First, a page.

Walmart Isn’t the Only Company Dealing With Excessive Shrinkage

Of course, as one of the largest businesses in the nation, Walmart experiences more theft than almost anywhere else. But that doesn’t mean it’s not increasing across the industry.

Exterior of a Dollar General store

Source: Linkedin

Dollar General, for example, saw a 0.2% growth in shrinkage from 2021 to 2022, and with an annual revenue of more than $34.22 billion, that’s a lot of money lost to theft.


Dollar General Is Spending $150 Million to Remove Self-Checkout

To combat the problem, Dollar General announced that they will be removing every self-checkout machine at all 18,912 stores across the country. The corporation has noted that while it will cost $150 million in overall investment in new staffing, it will be worth it in the long run.

Promotional photo from Dollar General of several members of staff and text that reads “We Are Hiring Join The Journey”

Source: Dollar General

CEO Todd Vasos explained that the new plan isn’t just about saving money; he said, “We plan to increase the employee presence at the front end of our stores and in particular, the checkout area… [to ensure] a friendly, helpful employee [is] there to greet customers and assist while the checkout process is happening.”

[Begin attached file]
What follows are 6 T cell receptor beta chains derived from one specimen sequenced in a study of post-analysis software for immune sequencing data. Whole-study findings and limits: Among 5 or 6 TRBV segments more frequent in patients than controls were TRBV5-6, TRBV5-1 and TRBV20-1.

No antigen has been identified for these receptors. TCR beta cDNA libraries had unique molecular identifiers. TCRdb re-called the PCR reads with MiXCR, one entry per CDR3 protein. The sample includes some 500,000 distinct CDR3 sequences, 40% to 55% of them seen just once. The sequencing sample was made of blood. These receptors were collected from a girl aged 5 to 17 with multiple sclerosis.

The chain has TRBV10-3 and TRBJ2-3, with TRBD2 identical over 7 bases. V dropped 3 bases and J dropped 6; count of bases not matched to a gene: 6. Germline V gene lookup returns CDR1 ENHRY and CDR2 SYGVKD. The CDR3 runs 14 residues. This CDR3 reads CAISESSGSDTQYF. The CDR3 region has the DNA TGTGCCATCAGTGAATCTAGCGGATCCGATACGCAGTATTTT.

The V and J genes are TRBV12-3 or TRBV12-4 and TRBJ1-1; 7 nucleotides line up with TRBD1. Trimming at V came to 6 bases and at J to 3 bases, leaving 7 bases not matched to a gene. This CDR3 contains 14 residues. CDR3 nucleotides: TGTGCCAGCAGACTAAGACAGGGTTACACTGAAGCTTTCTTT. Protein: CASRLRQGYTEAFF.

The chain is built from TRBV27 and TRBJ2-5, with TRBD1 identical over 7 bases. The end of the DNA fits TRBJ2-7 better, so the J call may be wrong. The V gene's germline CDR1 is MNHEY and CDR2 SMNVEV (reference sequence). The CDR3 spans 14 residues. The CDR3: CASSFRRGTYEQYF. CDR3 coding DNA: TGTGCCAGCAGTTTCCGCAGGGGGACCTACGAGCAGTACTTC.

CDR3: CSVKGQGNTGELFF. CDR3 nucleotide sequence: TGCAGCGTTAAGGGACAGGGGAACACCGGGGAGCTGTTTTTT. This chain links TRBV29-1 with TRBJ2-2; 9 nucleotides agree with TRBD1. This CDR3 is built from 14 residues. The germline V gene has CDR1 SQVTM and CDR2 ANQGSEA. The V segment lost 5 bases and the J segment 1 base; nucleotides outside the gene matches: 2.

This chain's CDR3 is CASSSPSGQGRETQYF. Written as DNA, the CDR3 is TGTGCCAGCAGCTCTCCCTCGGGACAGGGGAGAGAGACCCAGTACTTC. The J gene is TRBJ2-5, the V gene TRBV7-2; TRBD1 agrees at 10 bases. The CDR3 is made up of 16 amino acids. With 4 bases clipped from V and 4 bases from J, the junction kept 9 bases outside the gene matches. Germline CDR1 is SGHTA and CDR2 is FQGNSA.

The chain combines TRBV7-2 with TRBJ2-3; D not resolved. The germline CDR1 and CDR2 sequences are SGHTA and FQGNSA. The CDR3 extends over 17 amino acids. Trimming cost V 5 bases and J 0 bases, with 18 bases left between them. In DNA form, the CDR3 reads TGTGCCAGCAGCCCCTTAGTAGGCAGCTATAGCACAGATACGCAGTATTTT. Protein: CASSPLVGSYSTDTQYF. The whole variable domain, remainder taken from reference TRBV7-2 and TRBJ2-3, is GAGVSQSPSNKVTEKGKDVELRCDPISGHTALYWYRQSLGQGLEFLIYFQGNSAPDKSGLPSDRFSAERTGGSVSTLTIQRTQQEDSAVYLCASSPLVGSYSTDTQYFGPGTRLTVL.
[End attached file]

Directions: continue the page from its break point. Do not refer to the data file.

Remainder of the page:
Target Converts the Self-Checkout Lanes

Target has converted many of its self-checkout options to “express” lanes, which require customers to have 10 items or fewer to use the self-checkout registers. This decision was made to create a faster checkout process while reducing theft.

A Target store with cars parked in front of it.

Source: Shabaz Usmani/Unsplash

“By having the option to pick self-checkout for a quick trip, or a traditional, staffed lane when their cart is full, guests who were surveyed told us the overall checkout experience was better, too,” Target said to Fox Business.


Target Has Announced It Will Use TruScan to Catch Thieves

Other corporations, like Target, are taking a different approach. Instead of removing all self-checkout counters, they’re spending the big bucks to install the TruScan surveillance system.

Exterior of a Target store with shoppers exiting and entering

Source: iStock

The TruScan system is different from standard surveillance as it uses cameras, sensors, and artificial intelligence to detect items that were not scanned as customers are attempting to leave the store.


Five Below Removes Self-Checkout

Five Below announced in March that it would be cutting back on self-checkout machines to reduce theft. The company will now use associate-assisted checkouts across its 1,500 locations in the U.S.

The exterior of a Five Below storefront

Source: Wikimedia Commons

The retailer is also adding receipt checking, extra employees, and more security guards at each store, according to CEO Joel Anderson.


Self-Checkouts Are Faulty Tech

Customers are having mixed feelings about the removal of self-checkouts. Customers at some stores, like Booths, are regularly reporting that the machine misidentifies which fruits and vegetables they are buying.

A Self-Checkouts lane in a grocery store

Source: Phillip Pessar/Flickr

“Some customers don’t know one different apple versus another, for example,” Booths managing director Nigel Murray told the BBC.


Self-Checkouts Are No Longer Necessary